United States District Court, S.D. Illinois
MEMORANDUM AND ORDER
M. YANDLE United States District Judge
currently incarcerated at Stateville Correctional Center
(“Stateville”), has brought this pro se
civil rights action pursuant to 42 U.S.C. § 1983. His
claims arose while he was briefly confined at Menard
Correctional Center (“Menard”). Plaintiff is
serving a 39-year sentence for a sex offense. Plaintiff
claims that several prison guards, whose identities he does
not know, used excessive force against him soon after his
arrival at Menard. The Complaint is now before the Court for
a preliminary review pursuant to 28 U.S.C. § 1915A.
§ 1915A, the Court is required to screen prisoner
complaints to filter out non-meritorious claims. See
28 U.S.C. § 1915A(a). The Court must dismiss any portion
of the complaint that is legally frivolous, malicious, fails
to state a claim upon which relief may be granted, or asks
for money damages from a defendant who by law is immune from
such relief. 28 U.S.C. § 1915A(b).
action or claim is frivolous if “it lacks an arguable
basis either in law or in fact.” Neitzke v.
Williams, 490 U.S. 319, 325 (1989). Frivolousness is an
objective standard that refers to a claim that “no
reasonable person could suppose to have any merit.”
Lee v. Clinton, 209 F.3d 1025, 1026-27 (7th Cir.
2000). An action fails to state a claim upon which relief can
be granted if it does not plead “enough facts to state
a claim to relief that is plausible on its face.”
Bell Atlantic Corp. v. Twombly, 550 U.S. 544, 570
(2007). The claim of entitlement to relief must cross
“the line between possibility and plausibility.”
Id. at 557. Conversely, a complaint is plausible on
its face “when the plaintiff pleads factual content
that allows the court to draw the reasonable inference that
the defendant is liable for the misconduct alleged.”
Ashcroft v. Iqbal, 556 U.S. 662, 678 (2009).
Although the Court is obligated to accept factual allegations
as true, see Smith v. Peters, 631 F.3d 418, 419 (7th
Cir. 2011), some factual allegations may be so sketchy or
implausible that they fail to provide sufficient notice of a
plaintiff’s claim. Brooks v. Ross, 578 F.3d
574, 581 (7th Cir. 2009). Additionally, Courts “should
not accept as adequate abstract recitations of the elements
of a cause of action or conclusory legal statements.”
Id. At the same time, however, the factual
allegations of a pro se complaint are to be liberally
construed. See Arnett v. Webster, 658 F.3d 742, 751
(7th Cir. 2011); Rodriguez v. Plymouth Ambulance
Serv., 577 F.3d 816, 821 (7th Cir. 2009).
these standards, the Court finds that Plaintiff’s claim
survives threshold review under § 1915A.
April 22, 2015, Plaintiff was convicted of a felony in Perry
County, Illinois. The following day, he was transferred from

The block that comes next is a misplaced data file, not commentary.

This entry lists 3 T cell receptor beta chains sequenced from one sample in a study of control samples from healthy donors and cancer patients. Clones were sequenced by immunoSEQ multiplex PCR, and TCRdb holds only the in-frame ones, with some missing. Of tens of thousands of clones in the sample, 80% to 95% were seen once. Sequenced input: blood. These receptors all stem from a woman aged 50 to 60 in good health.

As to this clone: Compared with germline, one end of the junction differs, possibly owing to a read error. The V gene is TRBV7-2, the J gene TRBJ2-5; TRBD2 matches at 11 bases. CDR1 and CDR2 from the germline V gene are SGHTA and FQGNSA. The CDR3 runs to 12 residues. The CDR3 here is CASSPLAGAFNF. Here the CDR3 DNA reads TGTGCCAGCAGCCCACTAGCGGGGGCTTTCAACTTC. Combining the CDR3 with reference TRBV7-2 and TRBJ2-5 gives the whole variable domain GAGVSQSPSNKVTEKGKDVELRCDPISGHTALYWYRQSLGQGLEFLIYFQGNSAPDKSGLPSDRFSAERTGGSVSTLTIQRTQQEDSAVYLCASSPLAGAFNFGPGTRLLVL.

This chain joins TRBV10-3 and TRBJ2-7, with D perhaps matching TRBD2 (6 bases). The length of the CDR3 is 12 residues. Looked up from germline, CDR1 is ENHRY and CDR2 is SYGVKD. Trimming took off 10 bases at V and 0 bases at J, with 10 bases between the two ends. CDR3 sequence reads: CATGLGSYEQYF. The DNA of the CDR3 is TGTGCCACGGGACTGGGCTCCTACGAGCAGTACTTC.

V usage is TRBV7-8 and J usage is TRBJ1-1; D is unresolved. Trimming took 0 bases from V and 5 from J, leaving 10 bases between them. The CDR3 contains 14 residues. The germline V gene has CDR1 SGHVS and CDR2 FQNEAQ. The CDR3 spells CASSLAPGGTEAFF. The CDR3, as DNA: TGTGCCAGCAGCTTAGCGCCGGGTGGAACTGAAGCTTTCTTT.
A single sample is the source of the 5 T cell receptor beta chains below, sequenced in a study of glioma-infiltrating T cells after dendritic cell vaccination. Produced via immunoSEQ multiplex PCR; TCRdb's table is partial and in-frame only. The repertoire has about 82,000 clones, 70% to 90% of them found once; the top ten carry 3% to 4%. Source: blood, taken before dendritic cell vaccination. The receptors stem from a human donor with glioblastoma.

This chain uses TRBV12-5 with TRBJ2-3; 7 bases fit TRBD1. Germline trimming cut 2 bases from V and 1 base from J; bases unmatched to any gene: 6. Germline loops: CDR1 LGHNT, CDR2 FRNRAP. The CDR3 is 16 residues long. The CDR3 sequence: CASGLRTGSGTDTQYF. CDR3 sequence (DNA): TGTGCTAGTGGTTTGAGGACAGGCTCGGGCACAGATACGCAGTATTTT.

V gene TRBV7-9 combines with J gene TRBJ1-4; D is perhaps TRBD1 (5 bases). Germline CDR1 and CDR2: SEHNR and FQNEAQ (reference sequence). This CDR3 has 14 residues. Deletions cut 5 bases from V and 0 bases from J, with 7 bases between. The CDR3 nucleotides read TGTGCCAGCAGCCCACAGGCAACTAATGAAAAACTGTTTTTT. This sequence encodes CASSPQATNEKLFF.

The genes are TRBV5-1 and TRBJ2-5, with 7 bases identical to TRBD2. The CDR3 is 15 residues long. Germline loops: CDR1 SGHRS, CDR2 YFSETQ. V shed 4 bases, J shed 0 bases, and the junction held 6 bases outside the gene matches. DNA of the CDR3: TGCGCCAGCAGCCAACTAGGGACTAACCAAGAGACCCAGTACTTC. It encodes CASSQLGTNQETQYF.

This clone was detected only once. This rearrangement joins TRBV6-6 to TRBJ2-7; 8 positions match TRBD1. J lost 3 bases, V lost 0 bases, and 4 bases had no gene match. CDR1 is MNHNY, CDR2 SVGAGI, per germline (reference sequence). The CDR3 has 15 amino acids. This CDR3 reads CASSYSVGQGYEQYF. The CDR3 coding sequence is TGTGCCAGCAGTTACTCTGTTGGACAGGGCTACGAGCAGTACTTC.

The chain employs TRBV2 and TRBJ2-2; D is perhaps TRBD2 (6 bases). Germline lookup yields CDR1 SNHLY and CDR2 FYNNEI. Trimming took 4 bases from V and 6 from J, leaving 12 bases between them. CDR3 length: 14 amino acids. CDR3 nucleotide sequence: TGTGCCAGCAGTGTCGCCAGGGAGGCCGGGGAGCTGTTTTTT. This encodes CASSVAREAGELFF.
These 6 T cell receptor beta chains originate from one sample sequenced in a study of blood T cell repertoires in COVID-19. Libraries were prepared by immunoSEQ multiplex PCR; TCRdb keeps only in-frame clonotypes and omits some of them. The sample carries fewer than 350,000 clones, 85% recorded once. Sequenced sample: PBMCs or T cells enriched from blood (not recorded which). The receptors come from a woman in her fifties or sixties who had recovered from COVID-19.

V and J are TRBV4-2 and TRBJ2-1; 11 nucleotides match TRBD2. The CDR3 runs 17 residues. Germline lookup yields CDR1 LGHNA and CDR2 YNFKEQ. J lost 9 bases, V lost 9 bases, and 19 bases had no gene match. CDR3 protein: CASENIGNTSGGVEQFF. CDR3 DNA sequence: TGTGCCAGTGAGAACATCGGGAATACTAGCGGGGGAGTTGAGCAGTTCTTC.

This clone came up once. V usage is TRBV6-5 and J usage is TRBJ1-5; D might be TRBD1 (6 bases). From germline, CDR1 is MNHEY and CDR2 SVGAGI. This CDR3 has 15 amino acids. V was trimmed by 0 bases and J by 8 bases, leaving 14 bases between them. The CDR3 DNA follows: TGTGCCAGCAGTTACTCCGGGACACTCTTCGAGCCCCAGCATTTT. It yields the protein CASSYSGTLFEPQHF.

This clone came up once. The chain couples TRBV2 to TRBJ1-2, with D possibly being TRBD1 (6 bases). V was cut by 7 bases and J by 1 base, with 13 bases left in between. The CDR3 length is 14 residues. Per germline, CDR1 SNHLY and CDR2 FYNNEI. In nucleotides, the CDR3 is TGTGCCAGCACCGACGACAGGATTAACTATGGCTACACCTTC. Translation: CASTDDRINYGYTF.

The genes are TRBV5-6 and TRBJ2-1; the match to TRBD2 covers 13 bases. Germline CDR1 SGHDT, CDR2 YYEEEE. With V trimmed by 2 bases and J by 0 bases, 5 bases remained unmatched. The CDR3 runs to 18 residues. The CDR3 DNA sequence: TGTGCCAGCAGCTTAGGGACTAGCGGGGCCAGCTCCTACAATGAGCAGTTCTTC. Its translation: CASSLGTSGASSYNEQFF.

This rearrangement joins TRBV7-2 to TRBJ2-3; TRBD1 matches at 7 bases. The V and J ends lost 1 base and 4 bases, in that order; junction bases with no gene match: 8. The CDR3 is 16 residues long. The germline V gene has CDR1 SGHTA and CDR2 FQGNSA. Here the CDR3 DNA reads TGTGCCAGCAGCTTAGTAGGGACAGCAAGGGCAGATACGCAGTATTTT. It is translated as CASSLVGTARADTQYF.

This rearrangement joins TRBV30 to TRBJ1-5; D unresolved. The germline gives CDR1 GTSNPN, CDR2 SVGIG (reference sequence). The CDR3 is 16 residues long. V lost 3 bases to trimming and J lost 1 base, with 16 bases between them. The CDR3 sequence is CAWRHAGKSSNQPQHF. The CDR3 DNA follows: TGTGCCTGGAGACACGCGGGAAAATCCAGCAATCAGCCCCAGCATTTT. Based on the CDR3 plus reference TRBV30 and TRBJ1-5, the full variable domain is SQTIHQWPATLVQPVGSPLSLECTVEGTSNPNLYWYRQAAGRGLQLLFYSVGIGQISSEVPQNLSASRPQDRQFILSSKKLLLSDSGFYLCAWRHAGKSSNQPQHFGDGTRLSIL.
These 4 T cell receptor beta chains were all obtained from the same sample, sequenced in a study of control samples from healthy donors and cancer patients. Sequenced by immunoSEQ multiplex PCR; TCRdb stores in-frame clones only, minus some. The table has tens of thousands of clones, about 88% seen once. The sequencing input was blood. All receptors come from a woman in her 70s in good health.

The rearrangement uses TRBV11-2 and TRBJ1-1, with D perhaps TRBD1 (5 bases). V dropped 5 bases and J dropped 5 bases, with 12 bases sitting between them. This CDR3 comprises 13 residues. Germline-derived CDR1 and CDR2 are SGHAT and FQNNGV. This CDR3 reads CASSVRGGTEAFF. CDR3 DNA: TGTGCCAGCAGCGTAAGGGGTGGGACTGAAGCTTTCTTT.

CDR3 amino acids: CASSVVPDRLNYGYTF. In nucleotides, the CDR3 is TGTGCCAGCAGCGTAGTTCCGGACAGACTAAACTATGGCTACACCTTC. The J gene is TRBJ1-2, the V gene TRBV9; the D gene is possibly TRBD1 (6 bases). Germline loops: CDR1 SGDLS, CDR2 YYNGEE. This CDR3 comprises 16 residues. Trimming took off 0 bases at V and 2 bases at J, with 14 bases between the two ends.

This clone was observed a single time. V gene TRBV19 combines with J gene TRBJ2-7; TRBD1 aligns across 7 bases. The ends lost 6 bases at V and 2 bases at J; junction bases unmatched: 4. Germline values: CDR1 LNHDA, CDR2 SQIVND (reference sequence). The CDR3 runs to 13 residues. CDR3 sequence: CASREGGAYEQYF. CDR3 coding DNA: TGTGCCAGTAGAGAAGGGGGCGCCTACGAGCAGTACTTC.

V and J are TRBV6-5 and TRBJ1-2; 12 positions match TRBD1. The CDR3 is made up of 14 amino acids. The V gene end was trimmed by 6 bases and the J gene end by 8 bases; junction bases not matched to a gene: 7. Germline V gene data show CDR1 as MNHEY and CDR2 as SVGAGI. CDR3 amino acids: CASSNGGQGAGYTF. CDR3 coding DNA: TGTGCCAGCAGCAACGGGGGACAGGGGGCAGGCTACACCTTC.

the county jail to Menard. When Plaintiff entered the guard
shack at Menard, Defendant Officer #1 asked him what charge
he was convicted of, and the age of the victim (Doc. 1, p.
5). When Plaintiff answered, Defendant #1 called him a
“sick bastard.” Id. Defendant #1 then
instructed Plaintiff to follow him inside the guard shack,
where he ordered Plaintiff to “drown himself” in
a filthy toilet (Doc. 1, p. 6). Plaintiff dunked his head in
the toilet water while Defendant #1 laughed and mocked him.
of inmates entered the area, and Defendant #1 told them about
Plaintiff’s conviction. Defendant #1 then ordered
Plaintiff to follow him outside, where Defendant Officer #2
came on the scene and was informed of the nature of
Plaintiff’s offense by Defendant #1.
#2 picked Plaintiff up off the ground, slammed him against a
chain-link fence, and screamed obscenities at him. Defendant
#2 patted Plaintiff down for contraband and purposely struck
Plaintiff in the genitals (Doc. 1, p. 7). He then
“man-handled” Plaintiff into a cell house in
front of several other officers, including a Lieutenant. None
of these officers did anything to stop Defendant #2’s
rough handling of Plaintiff. Id.
#2 informed the group of officers about Plaintiff’s sex
offense conviction. The Lieutenant (who shall be referred to
herein as Defendant #3) then took Plaintiff into a small
room, where a “large African American inmate” was
waiting. Defendant #3 told the inmate about Plaintiff’s
conviction charge, then left the room and closed the door.
The inmate severely beat Plaintiff, injuring his left eye,
jaw, and ribcage. After he finished beating Plaintiff, the
inmate opened the door and let Defendant #3 back into the
room. Defendant #3 had Plaintiff follow him back outside the
cell house, where a group of officers were laughing as if
they knew Plaintiff had just received a beating.
officer (Kelly Dale or Dare) took Plaintiff to the clothing
warehouse. On the way, she told him that he should hang
himself with a sheet to do everybody a favor (Doc. 1, p. 8).
She later took him to the health care unit, where a nurse
noticed that Plaintiff had marks under his left eye and on
his neck. The nurse called Internal Affairs
(“IA”), and Plaintiff reported the attack to
them. Plaintiff said he was feeling suicidal, which led to
him being placed on a crisis watch.
in the afternoon, Plaintiff was interviewed by two IA
officers. Another official asked Plaintiff if he would feel
safer if he were moved North to Pontiac or Stateville, and
Plaintiff agreed that he would. At around 4:00pm that day
(the same day of the beating), Plaintiff was transferred away
now seeks damages and a transfer to a medium-security prison
or to protective custody in Pontiac Correctional Center (Doc.
1, p. 14).
Review Pursuant to 28 ...